In my consultancy practice and training, I found using a combination of Lavender’s (2003) domains and Rest and Narváez’s (1984) model to illustrate how clinical and ethical dilemmas could be addressed yielded interesting discussions and positive feedback of an enhanced confidence and comfortableness with a decision-making process. In the example of working with domestic violence above, reflective skills enabled clinicians to connect with and articulate their ethical concerns. Following these training sessions, feedback indicated that they felt professionally strengthened by this process of connecting with core ethical and therapeutic and human rights principles. Interestingly I also delivered this reflective and ethical practice in clinical decision-making to a different group consisting of medical and neuro-psychological assessment staff and yielded similar feedback. An interesting reflection from working with this second group was that while the ethical processes were familiar, the reflective practice skills felt more challenging to connect with. For example, the word ‘reflection’ when first introduced elicited associations with a mirror and therefore a ‘replication of practice’, rather than an association with a ‘pause and connect with your internal process’ paradigm. Initially this group ‘reported’ as one might do in medical notes, and developing reflection in and on action felt like it was a conceptual challenge. This could be in part to do with cultural differences between mental health and medical professions discussed at the start of this paper. I aim to return to meet with some of these clinicians to explore their experiences of putting these skills into practice.

Evidence from western contexts suggests that typical ethical dilemmas and decision-making occurs when there is a clash between fundamental values, that is:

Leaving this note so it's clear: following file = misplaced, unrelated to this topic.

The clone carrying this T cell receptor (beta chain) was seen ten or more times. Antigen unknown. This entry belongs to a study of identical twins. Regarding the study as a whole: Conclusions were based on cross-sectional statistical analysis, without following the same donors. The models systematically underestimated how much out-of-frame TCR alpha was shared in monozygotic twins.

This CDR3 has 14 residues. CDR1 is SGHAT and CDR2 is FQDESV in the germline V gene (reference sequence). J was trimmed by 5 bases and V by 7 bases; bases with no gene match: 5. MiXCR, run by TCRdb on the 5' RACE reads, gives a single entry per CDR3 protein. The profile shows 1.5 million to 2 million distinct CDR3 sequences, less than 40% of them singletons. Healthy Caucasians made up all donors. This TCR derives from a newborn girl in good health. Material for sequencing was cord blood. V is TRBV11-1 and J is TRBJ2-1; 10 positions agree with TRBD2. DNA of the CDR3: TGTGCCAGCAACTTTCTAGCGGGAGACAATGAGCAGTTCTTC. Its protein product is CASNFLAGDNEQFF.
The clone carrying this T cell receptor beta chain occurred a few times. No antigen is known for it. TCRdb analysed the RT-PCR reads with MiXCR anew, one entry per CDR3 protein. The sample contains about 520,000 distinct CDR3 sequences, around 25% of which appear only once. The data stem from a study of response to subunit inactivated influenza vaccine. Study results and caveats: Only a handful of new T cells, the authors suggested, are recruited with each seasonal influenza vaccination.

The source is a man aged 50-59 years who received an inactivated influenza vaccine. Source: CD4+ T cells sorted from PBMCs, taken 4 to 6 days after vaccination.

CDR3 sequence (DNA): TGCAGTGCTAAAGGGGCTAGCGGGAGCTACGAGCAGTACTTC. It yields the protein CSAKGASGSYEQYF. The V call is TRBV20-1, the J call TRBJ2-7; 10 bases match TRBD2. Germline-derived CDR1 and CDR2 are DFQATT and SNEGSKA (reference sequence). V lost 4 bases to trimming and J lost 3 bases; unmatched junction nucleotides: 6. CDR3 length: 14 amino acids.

• Compassion and justice
  • Respect for a client’s freedom of choice and taking responsibility
  • Client safety or a client’s privacy
  • Respect for individual autonomy or the local legal and moral code
  • Honesty and discretion
  • Disclosure and professional loyalty
  • Personal morality and legal requirement.

Such values appear to be those which are experienced across cultures. However, there is little evidence to support this. Nevertheless, when presented with these value conflicts, training attendees were able to connect to examples from their own practice, suggesting there is a cross cultural applicability to these areas of value conflict. There are particular issues of ethicality to consider from a cultural perspective; meanings of words such as ‘consent’ and ‘confidentiality’ may have different meanings, or be held within a nuanced but primarily western understanding of ‘therapeutic context’ (Bhola & Chatuvedi, 2017). Definitions and interpretations of ethical frameworks are certainly likely to be influenced by cultural contexts; for example, semantic translation may not equate to a culturally conceptual equivalent. There is a lack of research on such processes as related to ethical practice and as such, it is difficult to say whether people involved in interventions are truly giving informed consent.